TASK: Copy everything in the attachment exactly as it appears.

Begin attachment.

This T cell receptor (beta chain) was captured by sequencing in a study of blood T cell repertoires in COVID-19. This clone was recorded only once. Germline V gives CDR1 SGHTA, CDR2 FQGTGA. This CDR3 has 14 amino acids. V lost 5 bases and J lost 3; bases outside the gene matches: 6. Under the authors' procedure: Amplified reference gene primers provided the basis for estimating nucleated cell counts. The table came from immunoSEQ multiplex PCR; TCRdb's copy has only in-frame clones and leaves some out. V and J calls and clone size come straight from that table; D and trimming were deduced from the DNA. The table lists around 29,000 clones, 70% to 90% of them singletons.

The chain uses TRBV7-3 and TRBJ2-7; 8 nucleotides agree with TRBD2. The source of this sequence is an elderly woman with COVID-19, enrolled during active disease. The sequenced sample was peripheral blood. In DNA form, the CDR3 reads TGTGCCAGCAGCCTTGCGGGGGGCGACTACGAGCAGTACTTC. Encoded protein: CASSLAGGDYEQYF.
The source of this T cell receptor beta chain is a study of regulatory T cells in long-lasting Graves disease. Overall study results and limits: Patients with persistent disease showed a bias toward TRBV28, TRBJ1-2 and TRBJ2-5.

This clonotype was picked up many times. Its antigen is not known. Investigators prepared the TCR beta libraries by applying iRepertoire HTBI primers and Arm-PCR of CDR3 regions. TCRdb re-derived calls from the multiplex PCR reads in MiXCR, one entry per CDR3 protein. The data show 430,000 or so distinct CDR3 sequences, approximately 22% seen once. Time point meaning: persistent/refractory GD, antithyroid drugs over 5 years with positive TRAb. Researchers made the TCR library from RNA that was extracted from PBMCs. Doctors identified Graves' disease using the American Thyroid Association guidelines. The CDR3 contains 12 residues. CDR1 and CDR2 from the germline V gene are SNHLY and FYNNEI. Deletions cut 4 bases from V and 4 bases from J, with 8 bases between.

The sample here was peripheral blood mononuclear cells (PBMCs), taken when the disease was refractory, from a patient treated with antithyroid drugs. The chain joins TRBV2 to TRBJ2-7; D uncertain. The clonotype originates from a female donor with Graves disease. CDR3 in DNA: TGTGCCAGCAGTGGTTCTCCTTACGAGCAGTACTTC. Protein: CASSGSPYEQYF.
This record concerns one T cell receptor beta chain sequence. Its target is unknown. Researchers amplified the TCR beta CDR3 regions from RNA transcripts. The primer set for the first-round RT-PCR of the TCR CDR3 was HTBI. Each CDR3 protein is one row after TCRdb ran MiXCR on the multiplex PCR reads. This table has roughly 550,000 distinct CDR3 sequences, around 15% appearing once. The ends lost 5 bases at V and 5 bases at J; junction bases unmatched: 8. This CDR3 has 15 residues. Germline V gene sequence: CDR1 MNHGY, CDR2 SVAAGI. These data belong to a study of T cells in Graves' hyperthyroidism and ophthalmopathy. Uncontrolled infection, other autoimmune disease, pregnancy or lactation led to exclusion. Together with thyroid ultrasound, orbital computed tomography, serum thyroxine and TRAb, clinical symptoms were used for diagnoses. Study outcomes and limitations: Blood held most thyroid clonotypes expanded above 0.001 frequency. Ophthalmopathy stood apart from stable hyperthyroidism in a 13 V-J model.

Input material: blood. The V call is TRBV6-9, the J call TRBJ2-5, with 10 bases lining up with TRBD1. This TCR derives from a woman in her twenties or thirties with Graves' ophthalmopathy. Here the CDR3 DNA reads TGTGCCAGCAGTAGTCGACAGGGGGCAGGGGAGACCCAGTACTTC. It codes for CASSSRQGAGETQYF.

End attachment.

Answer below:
This T cell receptor (beta chain) was captured by sequencing in a study of blood T cell repertoires in COVID-19. This clone was recorded only once. Germline V gives CDR1 SGHTA, CDR2 FQGTGA. This CDR3 has 14 amino acids. V lost 5 bases and J lost 3; bases outside the gene matches: 6. Under the authors' procedure: Amplified reference gene primers provided the basis for estimating nucleated cell counts. The table came from immunoSEQ multiplex PCR; TCRdb's copy has only in-frame clones and leaves some out. V and J calls and clone size come straight from that table; D and trimming were deduced from the DNA. The table lists around 29,000 clones, 70% to 90% of them singletons.

The chain uses TRBV7-3 and TRBJ2-7; 8 nucleotides agree with TRBD2. The source of this sequence is an elderly woman with COVID-19, enrolled during active disease. The sequenced sample was peripheral blood. In DNA form, the CDR3 reads TGTGCCAGCAGCCTTGCGGGGGGCGACTACGAGCAGTACTTC. Encoded protein: CASSLAGGDYEQYF.
The source of this T cell receptor beta chain is a study of regulatory T cells in long-lasting Graves disease. Overall study results and limits: Patients with persistent disease showed a bias toward TRBV28, TRBJ1-2 and TRBJ2-5.

This clonotype was picked up many times. Its antigen is not known. Investigators prepared the TCR beta libraries by applying iRepertoire HTBI primers and Arm-PCR of CDR3 regions. TCRdb re-derived calls from the multiplex PCR reads in MiXCR, one entry per CDR3 protein. The data show 430,000 or so distinct CDR3 sequences, approximately 22% seen once. Time point meaning: persistent/refractory GD, antithyroid drugs over 5 years with positive TRAb. Researchers made the TCR library from RNA that was extracted from PBMCs. Doctors identified Graves' disease using the American Thyroid Association guidelines. The CDR3 contains 12 residues. CDR1 and CDR2 from the germline V gene are SNHLY and FYNNEI. Deletions cut 4 bases from V and 4 bases from J, with 8 bases between.

The sample here was peripheral blood mononuclear cells (PBMCs), taken when the disease was refractory, from a patient treated with antithyroid drugs. The chain joins TRBV2 to TRBJ2-7; D uncertain. The clonotype originates from a female donor with Graves disease. CDR3 in DNA: TGTGCCAGCAGTGGTTCTCCTTACGAGCAGTACTTC. Protein: CASSGSPYEQYF.
This record concerns one T cell receptor beta chain sequence. Its target is unknown. Researchers amplified the TCR beta CDR3 regions from RNA transcripts. The primer set for the first-round RT-PCR of the TCR CDR3 was HTBI. Each CDR3 protein is one row after TCRdb ran MiXCR on the multiplex PCR reads. This table has roughly 550,000 distinct CDR3 sequences, around 15% appearing once. The ends lost 5 bases at V and 5 bases at J; junction bases unmatched: 8. This CDR3 has 15 residues. Germline V gene sequence: CDR1 MNHGY, CDR2 SVAAGI. These data belong to a study of T cells in Graves' hyperthyroidism and ophthalmopathy. Uncontrolled infection, other autoimmune disease, pregnancy or lactation led to exclusion. Together with thyroid ultrasound, orbital computed tomography, serum thyroxine and TRAb, clinical symptoms were used for diagnoses. Study outcomes and limitations: Blood held most thyroid clonotypes expanded above 0.001 frequency. Ophthalmopathy stood apart from stable hyperthyroidism in a 13 V-J model.

Input material: blood. The V call is TRBV6-9, the J call TRBJ2-5, with 10 bases lining up with TRBD1. This TCR derives from a woman in her twenties or thirties with Graves' ophthalmopathy. Here the CDR3 DNA reads TGTGCCAGCAGTAGTCGACAGGGGGCAGGGGAGACCCAGTACTTC. It codes for CASSSRQGAGETQYF.